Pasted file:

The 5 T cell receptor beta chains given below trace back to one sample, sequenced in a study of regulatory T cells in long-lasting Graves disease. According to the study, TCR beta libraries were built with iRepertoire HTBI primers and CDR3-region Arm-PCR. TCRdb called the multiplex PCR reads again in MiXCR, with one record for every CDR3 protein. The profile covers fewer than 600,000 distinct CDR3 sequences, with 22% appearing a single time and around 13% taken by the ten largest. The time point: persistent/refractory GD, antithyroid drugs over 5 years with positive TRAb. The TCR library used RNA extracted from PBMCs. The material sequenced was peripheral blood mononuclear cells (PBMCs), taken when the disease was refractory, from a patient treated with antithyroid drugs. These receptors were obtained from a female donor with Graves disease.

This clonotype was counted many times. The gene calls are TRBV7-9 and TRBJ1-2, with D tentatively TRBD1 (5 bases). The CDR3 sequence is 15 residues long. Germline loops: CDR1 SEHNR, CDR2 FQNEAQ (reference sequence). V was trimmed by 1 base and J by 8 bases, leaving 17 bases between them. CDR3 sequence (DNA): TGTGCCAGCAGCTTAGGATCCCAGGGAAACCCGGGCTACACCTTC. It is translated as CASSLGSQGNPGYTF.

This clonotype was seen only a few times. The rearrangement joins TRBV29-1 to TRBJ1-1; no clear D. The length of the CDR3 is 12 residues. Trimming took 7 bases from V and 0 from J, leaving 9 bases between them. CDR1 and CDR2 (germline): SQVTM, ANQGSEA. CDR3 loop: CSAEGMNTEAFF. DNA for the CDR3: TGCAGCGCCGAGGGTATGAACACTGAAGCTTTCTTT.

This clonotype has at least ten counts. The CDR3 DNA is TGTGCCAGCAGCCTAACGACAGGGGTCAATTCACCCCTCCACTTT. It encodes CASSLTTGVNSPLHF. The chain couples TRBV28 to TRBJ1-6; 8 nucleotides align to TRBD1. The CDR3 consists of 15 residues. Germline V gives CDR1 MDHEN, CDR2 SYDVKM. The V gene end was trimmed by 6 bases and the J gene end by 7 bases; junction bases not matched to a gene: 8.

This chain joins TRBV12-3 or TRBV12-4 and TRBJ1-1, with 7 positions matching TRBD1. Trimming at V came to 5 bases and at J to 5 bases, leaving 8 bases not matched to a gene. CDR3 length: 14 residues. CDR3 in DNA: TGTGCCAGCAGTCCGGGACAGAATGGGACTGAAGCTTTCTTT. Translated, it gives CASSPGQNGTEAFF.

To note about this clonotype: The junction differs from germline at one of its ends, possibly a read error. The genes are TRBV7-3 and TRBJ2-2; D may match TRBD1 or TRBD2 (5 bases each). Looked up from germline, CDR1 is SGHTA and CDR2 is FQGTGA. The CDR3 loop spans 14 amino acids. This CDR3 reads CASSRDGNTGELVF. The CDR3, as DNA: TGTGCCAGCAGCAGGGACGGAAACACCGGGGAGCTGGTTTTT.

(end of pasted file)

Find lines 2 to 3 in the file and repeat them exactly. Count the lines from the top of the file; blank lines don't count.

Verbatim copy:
This clonotype was counted many times. The gene calls are TRBV7-9 and TRBJ1-2, with D tentatively TRBD1 (5 bases). The CDR3 sequence is 15 residues long. Germline loops: CDR1 SEHNR, CDR2 FQNEAQ (reference sequence). V was trimmed by 1 base and J by 8 bases, leaving 17 bases between them. CDR3 sequence (DNA): TGTGCCAGCAGCTTAGGATCCCAGGGAAACCCGGGCTACACCTTC. It is translated as CASSLGSQGNPGYTF.

This clonotype was seen only a few times. The rearrangement joins TRBV29-1 to TRBJ1-1; no clear D. The length of the CDR3 is 12 residues. Trimming took 7 bases from V and 0 from J, leaving 9 bases between them. CDR1 and CDR2 (germline): SQVTM, ANQGSEA. CDR3 loop: CSAEGMNTEAFF. DNA for the CDR3: TGCAGCGCCGAGGGTATGAACACTGAAGCTTTCTTT.